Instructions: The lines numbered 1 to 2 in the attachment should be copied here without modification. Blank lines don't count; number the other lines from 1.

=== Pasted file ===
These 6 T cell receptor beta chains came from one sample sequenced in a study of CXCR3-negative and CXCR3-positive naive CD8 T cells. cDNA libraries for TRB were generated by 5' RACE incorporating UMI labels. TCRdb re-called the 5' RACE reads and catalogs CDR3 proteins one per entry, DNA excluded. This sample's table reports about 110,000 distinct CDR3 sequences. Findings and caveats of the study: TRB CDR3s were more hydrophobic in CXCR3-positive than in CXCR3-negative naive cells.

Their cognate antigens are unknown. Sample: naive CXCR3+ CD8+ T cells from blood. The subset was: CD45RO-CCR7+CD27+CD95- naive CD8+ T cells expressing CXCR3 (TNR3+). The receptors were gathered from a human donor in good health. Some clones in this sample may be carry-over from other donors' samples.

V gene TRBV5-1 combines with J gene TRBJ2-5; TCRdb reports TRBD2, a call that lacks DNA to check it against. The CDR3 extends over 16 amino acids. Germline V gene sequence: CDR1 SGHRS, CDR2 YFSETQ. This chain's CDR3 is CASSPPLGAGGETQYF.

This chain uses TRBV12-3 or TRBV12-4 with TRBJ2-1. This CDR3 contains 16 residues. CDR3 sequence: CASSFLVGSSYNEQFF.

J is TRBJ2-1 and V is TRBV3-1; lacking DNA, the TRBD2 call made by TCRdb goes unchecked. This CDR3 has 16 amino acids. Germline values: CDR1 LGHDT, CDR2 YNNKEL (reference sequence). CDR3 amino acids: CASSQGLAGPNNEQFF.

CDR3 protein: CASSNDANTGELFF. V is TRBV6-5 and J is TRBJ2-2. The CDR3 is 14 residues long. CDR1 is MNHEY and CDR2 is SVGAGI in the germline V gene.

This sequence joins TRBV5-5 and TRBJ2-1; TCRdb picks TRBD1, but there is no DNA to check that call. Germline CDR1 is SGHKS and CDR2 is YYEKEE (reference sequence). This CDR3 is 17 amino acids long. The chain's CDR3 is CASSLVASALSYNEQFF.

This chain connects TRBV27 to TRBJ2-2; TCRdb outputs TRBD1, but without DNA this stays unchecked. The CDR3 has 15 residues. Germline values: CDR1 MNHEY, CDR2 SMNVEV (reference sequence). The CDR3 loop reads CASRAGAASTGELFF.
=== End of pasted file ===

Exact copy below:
These 6 T cell receptor beta chains came from one sample sequenced in a study of CXCR3-negative and CXCR3-positive naive CD8 T cells. cDNA libraries for TRB were generated by 5' RACE incorporating UMI labels. TCRdb re-called the 5' RACE reads and catalogs CDR3 proteins one per entry, DNA excluded. This sample's table reports about 110,000 distinct CDR3 sequences. Findings and caveats of the study: TRB CDR3s were more hydrophobic in CXCR3-positive than in CXCR3-negative naive cells.

Their cognate antigens are unknown. Sample: naive CXCR3+ CD8+ T cells from blood. The subset was: CD45RO-CCR7+CD27+CD95- naive CD8+ T cells expressing CXCR3 (TNR3+). The receptors were gathered from a human donor in good health. Some clones in this sample may be carry-over from other donors' samples.